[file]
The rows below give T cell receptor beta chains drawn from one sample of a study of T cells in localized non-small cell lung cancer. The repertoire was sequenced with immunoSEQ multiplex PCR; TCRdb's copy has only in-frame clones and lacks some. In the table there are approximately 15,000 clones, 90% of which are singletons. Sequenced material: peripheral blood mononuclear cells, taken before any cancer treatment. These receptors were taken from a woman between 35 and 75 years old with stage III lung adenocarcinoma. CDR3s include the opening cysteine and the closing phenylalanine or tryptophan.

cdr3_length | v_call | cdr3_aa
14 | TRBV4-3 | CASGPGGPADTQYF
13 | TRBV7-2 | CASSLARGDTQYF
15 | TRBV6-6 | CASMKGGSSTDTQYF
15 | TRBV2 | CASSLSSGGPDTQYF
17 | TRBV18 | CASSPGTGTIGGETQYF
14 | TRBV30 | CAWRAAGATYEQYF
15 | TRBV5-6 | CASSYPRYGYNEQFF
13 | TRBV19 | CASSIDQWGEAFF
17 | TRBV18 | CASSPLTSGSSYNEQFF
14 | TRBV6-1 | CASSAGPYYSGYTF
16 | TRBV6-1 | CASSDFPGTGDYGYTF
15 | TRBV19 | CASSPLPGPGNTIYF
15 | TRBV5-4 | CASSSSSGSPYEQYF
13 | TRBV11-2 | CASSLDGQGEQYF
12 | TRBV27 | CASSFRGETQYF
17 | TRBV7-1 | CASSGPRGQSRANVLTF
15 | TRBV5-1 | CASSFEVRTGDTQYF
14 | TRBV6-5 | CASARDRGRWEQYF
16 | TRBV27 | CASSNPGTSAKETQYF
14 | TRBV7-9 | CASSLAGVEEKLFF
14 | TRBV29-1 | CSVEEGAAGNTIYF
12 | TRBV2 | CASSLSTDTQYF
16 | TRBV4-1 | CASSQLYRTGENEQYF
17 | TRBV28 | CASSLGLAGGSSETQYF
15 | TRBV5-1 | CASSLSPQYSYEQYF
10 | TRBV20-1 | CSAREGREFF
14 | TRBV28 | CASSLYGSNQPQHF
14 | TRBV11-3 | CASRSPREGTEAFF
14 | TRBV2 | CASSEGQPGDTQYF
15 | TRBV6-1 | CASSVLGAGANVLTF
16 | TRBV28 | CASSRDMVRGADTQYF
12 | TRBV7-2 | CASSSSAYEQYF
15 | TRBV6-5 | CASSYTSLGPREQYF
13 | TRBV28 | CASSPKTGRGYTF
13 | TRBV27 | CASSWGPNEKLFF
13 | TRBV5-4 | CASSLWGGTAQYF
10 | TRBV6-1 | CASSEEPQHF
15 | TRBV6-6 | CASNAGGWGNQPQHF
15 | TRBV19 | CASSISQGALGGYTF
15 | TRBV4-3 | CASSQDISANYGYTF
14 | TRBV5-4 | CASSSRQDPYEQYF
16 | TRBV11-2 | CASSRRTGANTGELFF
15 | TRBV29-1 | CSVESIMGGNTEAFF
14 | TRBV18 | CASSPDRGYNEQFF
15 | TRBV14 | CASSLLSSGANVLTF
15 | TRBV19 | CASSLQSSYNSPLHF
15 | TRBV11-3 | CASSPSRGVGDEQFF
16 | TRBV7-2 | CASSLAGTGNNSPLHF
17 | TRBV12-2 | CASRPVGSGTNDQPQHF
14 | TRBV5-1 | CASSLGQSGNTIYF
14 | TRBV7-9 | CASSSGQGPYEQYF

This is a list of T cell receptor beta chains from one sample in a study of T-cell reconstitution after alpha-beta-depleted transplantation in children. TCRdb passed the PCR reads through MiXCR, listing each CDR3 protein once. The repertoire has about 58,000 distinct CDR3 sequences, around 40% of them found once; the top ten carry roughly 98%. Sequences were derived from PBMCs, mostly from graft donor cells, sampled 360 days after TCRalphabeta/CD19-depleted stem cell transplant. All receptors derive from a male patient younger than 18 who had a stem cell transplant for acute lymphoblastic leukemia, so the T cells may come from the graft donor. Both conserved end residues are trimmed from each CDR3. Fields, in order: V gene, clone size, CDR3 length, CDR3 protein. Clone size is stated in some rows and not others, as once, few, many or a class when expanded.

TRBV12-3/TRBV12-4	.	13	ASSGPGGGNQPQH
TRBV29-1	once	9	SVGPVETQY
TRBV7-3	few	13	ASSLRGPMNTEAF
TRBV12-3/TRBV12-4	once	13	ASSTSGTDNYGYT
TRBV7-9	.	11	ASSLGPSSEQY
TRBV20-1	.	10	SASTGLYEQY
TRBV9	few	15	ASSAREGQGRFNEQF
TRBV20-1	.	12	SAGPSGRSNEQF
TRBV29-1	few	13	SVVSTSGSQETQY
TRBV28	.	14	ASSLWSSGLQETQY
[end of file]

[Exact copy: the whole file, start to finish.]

The rows below give T cell receptor beta chains drawn from one sample of a study of T cells in localized non-small cell lung cancer. The repertoire was sequenced with immunoSEQ multiplex PCR; TCRdb's copy has only in-frame clones and lacks some. In the table there are approximately 15,000 clones, 90% of which are singletons. Sequenced material: peripheral blood mononuclear cells, taken before any cancer treatment. These receptors were taken from a woman between 35 and 75 years old with stage III lung adenocarcinoma. CDR3s include the opening cysteine and the closing phenylalanine or tryptophan.

cdr3_length | v_call | cdr3_aa
14 | TRBV4-3 | CASGPGGPADTQYF
13 | TRBV7-2 | CASSLARGDTQYF
15 | TRBV6-6 | CASMKGGSSTDTQYF
15 | TRBV2 | CASSLSSGGPDTQYF
17 | TRBV18 | CASSPGTGTIGGETQYF
14 | TRBV30 | CAWRAAGATYEQYF
15 | TRBV5-6 | CASSYPRYGYNEQFF
13 | TRBV19 | CASSIDQWGEAFF
17 | TRBV18 | CASSPLTSGSSYNEQFF
14 | TRBV6-1 | CASSAGPYYSGYTF
16 | TRBV6-1 | CASSDFPGTGDYGYTF
15 | TRBV19 | CASSPLPGPGNTIYF
15 | TRBV5-4 | CASSSSSGSPYEQYF
13 | TRBV11-2 | CASSLDGQGEQYF
12 | TRBV27 | CASSFRGETQYF
17 | TRBV7-1 | CASSGPRGQSRANVLTF
15 | TRBV5-1 | CASSFEVRTGDTQYF
14 | TRBV6-5 | CASARDRGRWEQYF
16 | TRBV27 | CASSNPGTSAKETQYF
14 | TRBV7-9 | CASSLAGVEEKLFF
14 | TRBV29-1 | CSVEEGAAGNTIYF
12 | TRBV2 | CASSLSTDTQYF
16 | TRBV4-1 | CASSQLYRTGENEQYF
17 | TRBV28 | CASSLGLAGGSSETQYF
15 | TRBV5-1 | CASSLSPQYSYEQYF
10 | TRBV20-1 | CSAREGREFF
14 | TRBV28 | CASSLYGSNQPQHF
14 | TRBV11-3 | CASRSPREGTEAFF
14 | TRBV2 | CASSEGQPGDTQYF
15 | TRBV6-1 | CASSVLGAGANVLTF
16 | TRBV28 | CASSRDMVRGADTQYF
12 | TRBV7-2 | CASSSSAYEQYF
15 | TRBV6-5 | CASSYTSLGPREQYF
13 | TRBV28 | CASSPKTGRGYTF
13 | TRBV27 | CASSWGPNEKLFF
13 | TRBV5-4 | CASSLWGGTAQYF
10 | TRBV6-1 | CASSEEPQHF
15 | TRBV6-6 | CASNAGGWGNQPQHF
15 | TRBV19 | CASSISQGALGGYTF
15 | TRBV4-3 | CASSQDISANYGYTF
14 | TRBV5-4 | CASSSRQDPYEQYF
16 | TRBV11-2 | CASSRRTGANTGELFF
15 | TRBV29-1 | CSVESIMGGNTEAFF
14 | TRBV18 | CASSPDRGYNEQFF
15 | TRBV14 | CASSLLSSGANVLTF
15 | TRBV19 | CASSLQSSYNSPLHF
15 | TRBV11-3 | CASSPSRGVGDEQFF
16 | TRBV7-2 | CASSLAGTGNNSPLHF
17 | TRBV12-2 | CASRPVGSGTNDQPQHF
14 | TRBV5-1 | CASSLGQSGNTIYF
14 | TRBV7-9 | CASSSGQGPYEQYF

This is a list of T cell receptor beta chains from one sample in a study of T-cell reconstitution after alpha-beta-depleted transplantation in children. TCRdb passed the PCR reads through MiXCR, listing each CDR3 protein once. The repertoire has about 58,000 distinct CDR3 sequences, around 40% of them found once; the top ten carry roughly 98%. Sequences were derived from PBMCs, mostly from graft donor cells, sampled 360 days after TCRalphabeta/CD19-depleted stem cell transplant. All receptors derive from a male patient younger than 18 who had a stem cell transplant for acute lymphoblastic leukemia, so the T cells may come from the graft donor. Both conserved end residues are trimmed from each CDR3. Fields, in order: V gene, clone size, CDR3 length, CDR3 protein. Clone size is stated in some rows and not others, as once, few, many or a class when expanded.

TRBV12-3/TRBV12-4	.	13	ASSGPGGGNQPQH
TRBV29-1	once	9	SVGPVETQY
TRBV7-3	few	13	ASSLRGPMNTEAF
TRBV12-3/TRBV12-4	once	13	ASSTSGTDNYGYT
TRBV7-9	.	11	ASSLGPSSEQY
TRBV20-1	.	10	SASTGLYEQY
TRBV9	few	15	ASSAREGQGRFNEQF
TRBV20-1	.	12	SAGPSGRSNEQF
TRBV29-1	few	13	SVVSTSGSQETQY
TRBV28	.	14	ASSLWSSGLQETQY